Mary Wollstonecraft, often described as the first major feminist, is remembered principally as the author of A Vindication of the Rights of Woman (1792), and there has been a tendency to view her most famous work in isolation. Yet Wollstonecraft's pronouncements about women grew out of her reflections about men, and her views on the female sex constituted an integral part of a wider moral and political critique of her times which she first fully formulated in A Vindication of the Rights of Men (1790).
Written as a reply to Edmund Burke's Reflections on the Revolution in France (1790), this is an important text in its own right as well as a necessary tool for understanding Wollstonecraft's later work. This edition brings the two texts together and also includes Hints, the notes which Wollstonecraft made towards a second, never completed, volume of A Vindication of the Rights of Woman.
At the end of the 18th century, The French Revolution sparked lively political debate in England, and one way that British critics and intellectuals engaged in this discourse was by publishing pamphlets that expressed their views. A Vindication of the Rights of Men is Mary Wollstonecraft’s formidable response to Edmund Burke’s writing against the French of Revolution. And A Vindication of the Rights of Woman was a retort to contemporaries' arguments that educating women was unnecessary.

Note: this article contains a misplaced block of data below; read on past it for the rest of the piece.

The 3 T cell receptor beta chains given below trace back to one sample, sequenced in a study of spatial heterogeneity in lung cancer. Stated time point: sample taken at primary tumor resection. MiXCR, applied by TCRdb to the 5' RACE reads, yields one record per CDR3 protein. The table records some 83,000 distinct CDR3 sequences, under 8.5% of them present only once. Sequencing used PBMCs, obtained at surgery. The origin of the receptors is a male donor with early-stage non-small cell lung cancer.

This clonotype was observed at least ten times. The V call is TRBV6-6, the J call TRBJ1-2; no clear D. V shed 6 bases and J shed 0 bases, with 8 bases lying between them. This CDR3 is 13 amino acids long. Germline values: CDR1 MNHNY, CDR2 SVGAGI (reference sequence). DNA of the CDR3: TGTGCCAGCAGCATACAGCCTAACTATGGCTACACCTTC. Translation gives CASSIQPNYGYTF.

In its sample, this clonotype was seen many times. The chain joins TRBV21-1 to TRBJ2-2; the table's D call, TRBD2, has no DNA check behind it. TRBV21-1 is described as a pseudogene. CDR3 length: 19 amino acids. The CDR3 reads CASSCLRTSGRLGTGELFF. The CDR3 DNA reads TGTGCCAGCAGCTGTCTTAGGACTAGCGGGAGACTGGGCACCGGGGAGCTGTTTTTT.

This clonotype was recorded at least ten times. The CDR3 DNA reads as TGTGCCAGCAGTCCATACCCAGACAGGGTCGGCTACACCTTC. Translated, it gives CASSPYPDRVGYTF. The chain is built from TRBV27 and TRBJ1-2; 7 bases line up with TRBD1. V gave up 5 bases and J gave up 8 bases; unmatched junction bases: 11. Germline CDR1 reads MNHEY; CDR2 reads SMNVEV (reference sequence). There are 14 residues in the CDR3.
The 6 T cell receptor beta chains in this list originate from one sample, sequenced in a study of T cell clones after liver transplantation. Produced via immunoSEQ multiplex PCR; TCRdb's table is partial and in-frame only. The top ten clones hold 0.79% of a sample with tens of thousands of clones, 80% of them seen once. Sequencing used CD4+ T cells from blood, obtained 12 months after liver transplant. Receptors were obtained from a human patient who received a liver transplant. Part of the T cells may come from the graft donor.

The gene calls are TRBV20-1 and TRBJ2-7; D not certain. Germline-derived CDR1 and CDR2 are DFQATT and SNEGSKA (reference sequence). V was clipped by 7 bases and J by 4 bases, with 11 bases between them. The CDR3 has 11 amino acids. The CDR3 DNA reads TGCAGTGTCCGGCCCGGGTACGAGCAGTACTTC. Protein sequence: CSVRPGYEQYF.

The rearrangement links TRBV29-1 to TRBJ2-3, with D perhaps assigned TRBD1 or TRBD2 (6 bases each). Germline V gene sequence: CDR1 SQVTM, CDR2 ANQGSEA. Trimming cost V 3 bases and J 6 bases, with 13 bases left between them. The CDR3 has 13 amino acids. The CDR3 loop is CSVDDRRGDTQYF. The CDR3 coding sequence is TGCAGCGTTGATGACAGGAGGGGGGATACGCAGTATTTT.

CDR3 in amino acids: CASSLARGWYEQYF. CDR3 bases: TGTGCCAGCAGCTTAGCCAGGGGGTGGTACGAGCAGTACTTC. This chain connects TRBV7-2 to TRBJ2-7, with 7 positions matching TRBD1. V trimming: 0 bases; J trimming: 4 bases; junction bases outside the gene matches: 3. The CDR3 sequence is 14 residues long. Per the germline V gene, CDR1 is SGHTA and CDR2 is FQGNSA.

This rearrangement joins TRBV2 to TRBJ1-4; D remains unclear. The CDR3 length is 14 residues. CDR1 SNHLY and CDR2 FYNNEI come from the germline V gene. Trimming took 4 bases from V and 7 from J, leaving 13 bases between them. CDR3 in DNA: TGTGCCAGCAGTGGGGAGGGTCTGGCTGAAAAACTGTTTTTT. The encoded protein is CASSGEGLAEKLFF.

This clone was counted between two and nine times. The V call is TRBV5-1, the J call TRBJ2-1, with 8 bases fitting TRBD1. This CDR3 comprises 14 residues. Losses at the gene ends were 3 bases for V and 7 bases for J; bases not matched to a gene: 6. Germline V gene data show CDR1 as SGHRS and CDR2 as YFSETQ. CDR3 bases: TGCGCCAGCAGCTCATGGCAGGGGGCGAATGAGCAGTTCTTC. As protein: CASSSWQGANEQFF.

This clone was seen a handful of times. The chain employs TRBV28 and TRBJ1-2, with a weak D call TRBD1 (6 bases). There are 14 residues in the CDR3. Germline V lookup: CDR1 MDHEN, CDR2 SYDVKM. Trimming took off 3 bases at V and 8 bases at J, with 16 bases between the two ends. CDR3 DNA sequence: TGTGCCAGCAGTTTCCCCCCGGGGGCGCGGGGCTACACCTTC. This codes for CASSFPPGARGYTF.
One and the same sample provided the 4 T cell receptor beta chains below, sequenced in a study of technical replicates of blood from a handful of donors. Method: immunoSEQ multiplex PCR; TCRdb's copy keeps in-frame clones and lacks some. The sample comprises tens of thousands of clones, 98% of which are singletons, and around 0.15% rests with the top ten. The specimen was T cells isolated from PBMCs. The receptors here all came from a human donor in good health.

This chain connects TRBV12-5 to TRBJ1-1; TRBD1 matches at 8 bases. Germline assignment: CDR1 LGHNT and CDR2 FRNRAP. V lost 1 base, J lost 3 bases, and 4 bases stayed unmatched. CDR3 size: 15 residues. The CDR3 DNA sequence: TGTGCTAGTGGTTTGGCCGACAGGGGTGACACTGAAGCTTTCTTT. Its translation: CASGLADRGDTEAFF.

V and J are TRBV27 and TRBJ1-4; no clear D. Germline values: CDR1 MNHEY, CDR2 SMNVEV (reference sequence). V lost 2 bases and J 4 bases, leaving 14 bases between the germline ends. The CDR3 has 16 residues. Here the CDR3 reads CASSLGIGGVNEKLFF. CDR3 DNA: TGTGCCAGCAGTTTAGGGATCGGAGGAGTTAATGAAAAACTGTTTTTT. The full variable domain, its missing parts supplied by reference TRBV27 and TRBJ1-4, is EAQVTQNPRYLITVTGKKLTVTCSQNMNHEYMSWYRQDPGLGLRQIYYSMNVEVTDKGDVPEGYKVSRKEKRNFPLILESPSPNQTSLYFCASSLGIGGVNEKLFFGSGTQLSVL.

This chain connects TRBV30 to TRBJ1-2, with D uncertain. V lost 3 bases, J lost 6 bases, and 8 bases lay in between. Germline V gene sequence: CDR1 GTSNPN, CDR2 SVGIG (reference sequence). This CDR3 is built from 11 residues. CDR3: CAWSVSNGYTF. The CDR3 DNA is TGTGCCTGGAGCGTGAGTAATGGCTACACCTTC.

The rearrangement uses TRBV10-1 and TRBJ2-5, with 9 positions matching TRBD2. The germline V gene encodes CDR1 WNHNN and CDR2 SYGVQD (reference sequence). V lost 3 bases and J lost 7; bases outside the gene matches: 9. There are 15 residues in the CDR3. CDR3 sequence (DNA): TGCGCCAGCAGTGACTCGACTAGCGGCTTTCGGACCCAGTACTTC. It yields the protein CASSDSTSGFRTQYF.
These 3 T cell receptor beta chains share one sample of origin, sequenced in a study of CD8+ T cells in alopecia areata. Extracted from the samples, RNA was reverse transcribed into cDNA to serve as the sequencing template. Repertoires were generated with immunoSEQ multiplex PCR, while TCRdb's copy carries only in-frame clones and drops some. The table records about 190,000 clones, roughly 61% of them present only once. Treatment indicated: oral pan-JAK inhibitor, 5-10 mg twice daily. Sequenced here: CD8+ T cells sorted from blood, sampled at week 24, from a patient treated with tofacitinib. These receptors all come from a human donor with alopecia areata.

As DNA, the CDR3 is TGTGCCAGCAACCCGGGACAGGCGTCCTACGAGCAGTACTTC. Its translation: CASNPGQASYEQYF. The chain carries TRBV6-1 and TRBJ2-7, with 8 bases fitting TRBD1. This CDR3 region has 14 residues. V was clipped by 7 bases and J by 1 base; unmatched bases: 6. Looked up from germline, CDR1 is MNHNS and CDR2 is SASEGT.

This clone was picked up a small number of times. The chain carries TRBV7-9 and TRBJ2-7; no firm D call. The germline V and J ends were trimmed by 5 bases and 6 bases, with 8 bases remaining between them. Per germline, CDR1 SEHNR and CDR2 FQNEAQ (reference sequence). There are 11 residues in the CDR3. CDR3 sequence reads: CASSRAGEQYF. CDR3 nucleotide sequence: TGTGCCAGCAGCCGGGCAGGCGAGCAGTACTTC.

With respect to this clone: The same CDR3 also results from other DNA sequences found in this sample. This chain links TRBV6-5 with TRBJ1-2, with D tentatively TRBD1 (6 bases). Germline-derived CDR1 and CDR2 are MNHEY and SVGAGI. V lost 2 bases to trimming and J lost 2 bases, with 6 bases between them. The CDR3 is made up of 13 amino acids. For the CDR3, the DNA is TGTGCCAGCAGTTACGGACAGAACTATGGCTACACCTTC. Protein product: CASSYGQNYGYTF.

British actress Jessica Martin performs these pamphlets with conviction and a spot of controlled vitriol, pressing Wollstonecraft’s points home. Wollstonecraft is now viewed as an early feminist and Rights of Woman one of the first - and most enduring - public declarations of the movement’s concerns.
"… a thoughtful, wide-ranging and important examination of Wollstonecraft's thought … Wollstonecraft is skilfully considered in terms of radical Enlightenment thought, and the links between this and feminism are probed in a treatment that is alive to the diversity of this radicalism." (Times Higher Education Supplement)
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“I declare against all power built on prejudices."